Dicamba Damage Persists

Mikkel Pates reported yesterday at AgWeek Online that, “Farmers, agronomists and insurers in the region continue to wade through the troubled waters of soybean damage attributed to off-target drift damage from the herbicide dicamba.

“In 2017 major manufacturers commercialized new formulations of herbicides that only go with soybean varieties that were genetically-modified to be resistant to it. The makers specified a package of adjuvants, nozzles and instructions to keep it from ‘volatilizing’ or moving among fields once it is applied.

“The new chemistries cost hundreds of millions of dollars for manufacturers like Monsanto and BASF to develop. They were widely anticipated as a new ‘tool in the toolbox‘ to help cope with the increasing weed resistance to glyphosate, which often goes under its initial product name Roundup.”

The article noted that, “The North Dakota Department of Agriculture has a survey system that includes about 130 ‘reports’ but only 28 ‘complaints’ that trigger an investigation. None have been ‘closed,’ according to Agriculture Commissioner Doug Goehring.

As of Aug. 17, the Minnesota Department of Agriculture had received 214 complaints from 46 counties. The complaints that trigger investigations are not public until the investigations are complete. J.D. Farley, a South Dakota Department of Agriculture ag program specialist, said the department had 120 surveys filled out for dicamba damage in soybean areas east of the Missouri River, as of Aug. 16.”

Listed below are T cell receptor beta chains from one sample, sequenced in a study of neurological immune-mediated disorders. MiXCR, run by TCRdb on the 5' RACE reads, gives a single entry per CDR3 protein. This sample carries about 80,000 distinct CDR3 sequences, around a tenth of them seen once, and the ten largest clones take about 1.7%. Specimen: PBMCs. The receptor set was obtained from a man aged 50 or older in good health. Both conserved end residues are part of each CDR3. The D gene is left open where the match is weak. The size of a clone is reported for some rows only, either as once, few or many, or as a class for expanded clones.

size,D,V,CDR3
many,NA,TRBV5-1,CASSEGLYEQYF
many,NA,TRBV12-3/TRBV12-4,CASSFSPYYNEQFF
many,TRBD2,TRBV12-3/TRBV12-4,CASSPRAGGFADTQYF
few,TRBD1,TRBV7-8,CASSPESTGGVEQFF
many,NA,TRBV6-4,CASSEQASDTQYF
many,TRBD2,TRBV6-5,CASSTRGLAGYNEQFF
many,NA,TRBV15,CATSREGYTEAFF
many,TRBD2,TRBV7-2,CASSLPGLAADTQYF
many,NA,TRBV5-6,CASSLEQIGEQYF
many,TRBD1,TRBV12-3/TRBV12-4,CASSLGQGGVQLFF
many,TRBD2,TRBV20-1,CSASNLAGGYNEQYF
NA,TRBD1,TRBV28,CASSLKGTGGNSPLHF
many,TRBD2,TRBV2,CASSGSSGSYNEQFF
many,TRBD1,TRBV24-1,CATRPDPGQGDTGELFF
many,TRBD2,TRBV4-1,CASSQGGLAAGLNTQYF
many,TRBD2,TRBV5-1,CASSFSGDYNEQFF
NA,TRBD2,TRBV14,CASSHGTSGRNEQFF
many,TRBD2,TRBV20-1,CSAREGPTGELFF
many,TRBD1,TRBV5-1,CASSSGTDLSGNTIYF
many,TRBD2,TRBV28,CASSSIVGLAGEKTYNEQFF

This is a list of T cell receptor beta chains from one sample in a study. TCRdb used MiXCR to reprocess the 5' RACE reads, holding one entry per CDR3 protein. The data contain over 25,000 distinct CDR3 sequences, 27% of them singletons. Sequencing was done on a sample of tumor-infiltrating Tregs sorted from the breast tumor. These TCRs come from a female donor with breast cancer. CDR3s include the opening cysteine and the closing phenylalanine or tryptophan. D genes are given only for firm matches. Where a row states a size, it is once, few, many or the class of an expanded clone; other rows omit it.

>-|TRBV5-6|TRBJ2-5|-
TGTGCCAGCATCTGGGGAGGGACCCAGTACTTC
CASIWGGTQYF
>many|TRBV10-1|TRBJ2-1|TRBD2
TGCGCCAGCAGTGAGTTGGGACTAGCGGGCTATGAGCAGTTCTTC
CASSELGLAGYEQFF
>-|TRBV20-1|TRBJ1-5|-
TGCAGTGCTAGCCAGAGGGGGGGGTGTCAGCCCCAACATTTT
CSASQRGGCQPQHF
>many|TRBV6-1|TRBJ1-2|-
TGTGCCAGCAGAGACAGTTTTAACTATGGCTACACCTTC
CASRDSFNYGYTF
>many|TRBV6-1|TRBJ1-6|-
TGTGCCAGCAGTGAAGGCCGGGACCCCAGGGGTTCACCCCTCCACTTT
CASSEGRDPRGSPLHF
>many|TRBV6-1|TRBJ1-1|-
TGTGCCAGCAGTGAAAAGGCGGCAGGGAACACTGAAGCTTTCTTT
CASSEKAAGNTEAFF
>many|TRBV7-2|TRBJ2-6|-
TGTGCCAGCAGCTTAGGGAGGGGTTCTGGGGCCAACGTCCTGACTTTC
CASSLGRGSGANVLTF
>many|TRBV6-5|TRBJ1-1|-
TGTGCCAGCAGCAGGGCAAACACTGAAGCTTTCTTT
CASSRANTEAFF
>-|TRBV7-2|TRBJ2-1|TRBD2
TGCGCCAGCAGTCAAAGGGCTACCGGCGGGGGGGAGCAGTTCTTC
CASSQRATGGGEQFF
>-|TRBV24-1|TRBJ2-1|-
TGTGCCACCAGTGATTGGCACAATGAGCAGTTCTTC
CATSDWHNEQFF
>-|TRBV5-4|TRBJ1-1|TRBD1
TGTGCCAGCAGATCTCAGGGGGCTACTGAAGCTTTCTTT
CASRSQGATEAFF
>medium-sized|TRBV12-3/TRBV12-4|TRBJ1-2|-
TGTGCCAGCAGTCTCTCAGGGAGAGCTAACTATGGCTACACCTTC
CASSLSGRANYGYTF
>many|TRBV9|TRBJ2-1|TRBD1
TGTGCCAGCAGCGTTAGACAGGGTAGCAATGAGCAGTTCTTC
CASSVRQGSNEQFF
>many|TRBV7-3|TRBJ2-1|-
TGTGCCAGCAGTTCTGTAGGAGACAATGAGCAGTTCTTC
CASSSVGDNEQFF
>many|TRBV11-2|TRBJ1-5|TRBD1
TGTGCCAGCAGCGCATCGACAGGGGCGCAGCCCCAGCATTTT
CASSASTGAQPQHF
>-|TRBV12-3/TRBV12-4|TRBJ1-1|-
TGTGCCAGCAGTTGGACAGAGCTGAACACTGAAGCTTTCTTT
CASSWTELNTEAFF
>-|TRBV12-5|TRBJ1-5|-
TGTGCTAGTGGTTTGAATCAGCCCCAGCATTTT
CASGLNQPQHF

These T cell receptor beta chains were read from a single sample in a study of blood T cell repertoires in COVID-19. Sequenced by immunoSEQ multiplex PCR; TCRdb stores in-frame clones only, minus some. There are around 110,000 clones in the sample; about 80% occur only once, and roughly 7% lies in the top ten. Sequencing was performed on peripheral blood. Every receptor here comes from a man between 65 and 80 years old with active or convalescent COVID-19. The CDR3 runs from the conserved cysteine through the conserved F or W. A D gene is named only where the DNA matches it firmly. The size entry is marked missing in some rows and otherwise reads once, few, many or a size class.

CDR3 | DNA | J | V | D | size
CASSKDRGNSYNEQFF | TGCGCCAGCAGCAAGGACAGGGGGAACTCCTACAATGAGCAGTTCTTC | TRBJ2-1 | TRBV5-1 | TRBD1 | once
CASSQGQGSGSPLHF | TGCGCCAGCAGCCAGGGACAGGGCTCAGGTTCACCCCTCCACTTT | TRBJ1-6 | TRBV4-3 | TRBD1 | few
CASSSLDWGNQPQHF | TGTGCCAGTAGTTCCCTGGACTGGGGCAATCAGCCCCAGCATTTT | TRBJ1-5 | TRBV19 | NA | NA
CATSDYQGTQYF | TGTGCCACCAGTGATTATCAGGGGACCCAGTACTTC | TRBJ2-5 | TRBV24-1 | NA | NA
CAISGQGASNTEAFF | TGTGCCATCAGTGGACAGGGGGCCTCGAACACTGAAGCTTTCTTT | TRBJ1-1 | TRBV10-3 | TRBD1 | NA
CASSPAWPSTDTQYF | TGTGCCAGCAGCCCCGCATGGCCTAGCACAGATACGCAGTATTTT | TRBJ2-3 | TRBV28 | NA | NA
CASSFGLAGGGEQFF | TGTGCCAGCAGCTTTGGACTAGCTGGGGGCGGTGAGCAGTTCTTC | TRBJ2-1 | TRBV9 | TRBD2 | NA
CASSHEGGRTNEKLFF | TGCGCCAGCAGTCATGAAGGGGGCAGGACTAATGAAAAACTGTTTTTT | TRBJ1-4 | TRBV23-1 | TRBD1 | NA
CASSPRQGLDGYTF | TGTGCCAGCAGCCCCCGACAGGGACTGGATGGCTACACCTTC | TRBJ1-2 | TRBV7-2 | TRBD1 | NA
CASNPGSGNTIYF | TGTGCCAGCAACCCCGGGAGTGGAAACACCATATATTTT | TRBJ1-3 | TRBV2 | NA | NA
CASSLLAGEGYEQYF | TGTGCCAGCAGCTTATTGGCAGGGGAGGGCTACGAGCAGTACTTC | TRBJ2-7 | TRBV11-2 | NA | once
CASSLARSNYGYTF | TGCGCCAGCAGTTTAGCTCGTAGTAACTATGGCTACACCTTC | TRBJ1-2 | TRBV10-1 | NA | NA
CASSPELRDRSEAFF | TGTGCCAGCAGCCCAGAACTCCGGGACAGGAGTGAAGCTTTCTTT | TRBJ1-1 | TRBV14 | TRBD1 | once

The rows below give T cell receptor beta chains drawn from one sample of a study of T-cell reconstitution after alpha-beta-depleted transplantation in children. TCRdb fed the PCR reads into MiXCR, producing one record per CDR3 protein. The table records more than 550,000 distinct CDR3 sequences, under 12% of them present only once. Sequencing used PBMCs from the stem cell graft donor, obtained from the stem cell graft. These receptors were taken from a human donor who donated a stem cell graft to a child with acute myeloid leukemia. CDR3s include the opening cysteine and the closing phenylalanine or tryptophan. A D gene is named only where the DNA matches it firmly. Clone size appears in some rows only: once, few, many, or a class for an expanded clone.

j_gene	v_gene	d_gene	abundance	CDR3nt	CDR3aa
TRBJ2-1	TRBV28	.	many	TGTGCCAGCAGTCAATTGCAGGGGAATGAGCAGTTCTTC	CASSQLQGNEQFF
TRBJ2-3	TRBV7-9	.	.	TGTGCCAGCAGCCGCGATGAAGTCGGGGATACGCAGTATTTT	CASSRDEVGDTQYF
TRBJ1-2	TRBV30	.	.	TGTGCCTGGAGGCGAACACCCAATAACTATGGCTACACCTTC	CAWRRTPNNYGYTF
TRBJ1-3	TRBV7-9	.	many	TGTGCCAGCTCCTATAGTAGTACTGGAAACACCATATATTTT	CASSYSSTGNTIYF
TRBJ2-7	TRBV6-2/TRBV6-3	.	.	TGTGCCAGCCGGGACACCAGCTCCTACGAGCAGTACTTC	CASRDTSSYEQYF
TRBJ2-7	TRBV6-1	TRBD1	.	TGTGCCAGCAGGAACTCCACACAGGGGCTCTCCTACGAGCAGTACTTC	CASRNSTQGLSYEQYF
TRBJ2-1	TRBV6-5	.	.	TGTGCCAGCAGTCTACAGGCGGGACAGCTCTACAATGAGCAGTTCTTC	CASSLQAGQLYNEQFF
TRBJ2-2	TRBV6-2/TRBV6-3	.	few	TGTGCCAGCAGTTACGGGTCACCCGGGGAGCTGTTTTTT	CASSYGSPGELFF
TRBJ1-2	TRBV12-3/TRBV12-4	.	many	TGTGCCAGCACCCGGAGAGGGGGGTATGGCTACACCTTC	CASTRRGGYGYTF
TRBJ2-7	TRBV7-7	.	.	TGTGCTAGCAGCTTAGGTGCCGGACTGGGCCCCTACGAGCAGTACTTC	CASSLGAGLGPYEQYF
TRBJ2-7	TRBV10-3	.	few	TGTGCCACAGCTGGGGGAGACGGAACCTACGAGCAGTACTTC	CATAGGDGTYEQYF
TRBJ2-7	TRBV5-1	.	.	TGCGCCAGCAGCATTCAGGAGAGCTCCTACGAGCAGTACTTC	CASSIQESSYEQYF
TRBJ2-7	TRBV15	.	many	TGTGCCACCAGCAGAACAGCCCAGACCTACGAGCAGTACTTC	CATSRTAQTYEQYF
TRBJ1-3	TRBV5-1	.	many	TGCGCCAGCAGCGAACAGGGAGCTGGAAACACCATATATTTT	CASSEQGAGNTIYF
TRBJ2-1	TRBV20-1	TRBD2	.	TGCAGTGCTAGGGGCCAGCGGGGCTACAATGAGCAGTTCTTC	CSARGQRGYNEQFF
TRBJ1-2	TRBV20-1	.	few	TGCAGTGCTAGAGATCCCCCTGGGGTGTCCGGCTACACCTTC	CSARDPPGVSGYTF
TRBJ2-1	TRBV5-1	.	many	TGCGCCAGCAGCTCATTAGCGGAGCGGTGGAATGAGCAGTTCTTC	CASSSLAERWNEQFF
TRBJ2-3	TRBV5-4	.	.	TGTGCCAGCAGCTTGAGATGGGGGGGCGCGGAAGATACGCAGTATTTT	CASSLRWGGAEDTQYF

Mr. Pates also pointed out that, “Losses aren’t covered in victim’s multi-peril crop insurance policies because it is a manmade loss. It isn’t clear whether the neighbors’ ‘property and casualty’ policies will cover losses. Companies and courts must sort out damage for things like stress from heat, drought nutrient or micronutrient deficiencies, and even soil types. Officials say it’s trickier than assessing damage from glyphosate which kills plants, rather than simply injuring them. Some privately speculate whether the situation seems ripe for a class-action lawsuit.

Goehring says some of the damage he’s seen occurred despite applicators apparently following the label. Goehring is urging farmers to collect leaf samples and have them tested in laboratories. His own staff does that and investigates application complaints by studying weather records and interviewing people, but determining fault doesn’t trigger compensation.

“Goehring already has informed a governmental affairs official from Monsanto that he’s considering his authorities and procedures for possibly adding state restrictions on the dicamba formulations for next year. He’s thinking of lowering the wind speed to 10 to 12 mph from the current 15 mph maximum or confining applications to mornings and early afternoons.”

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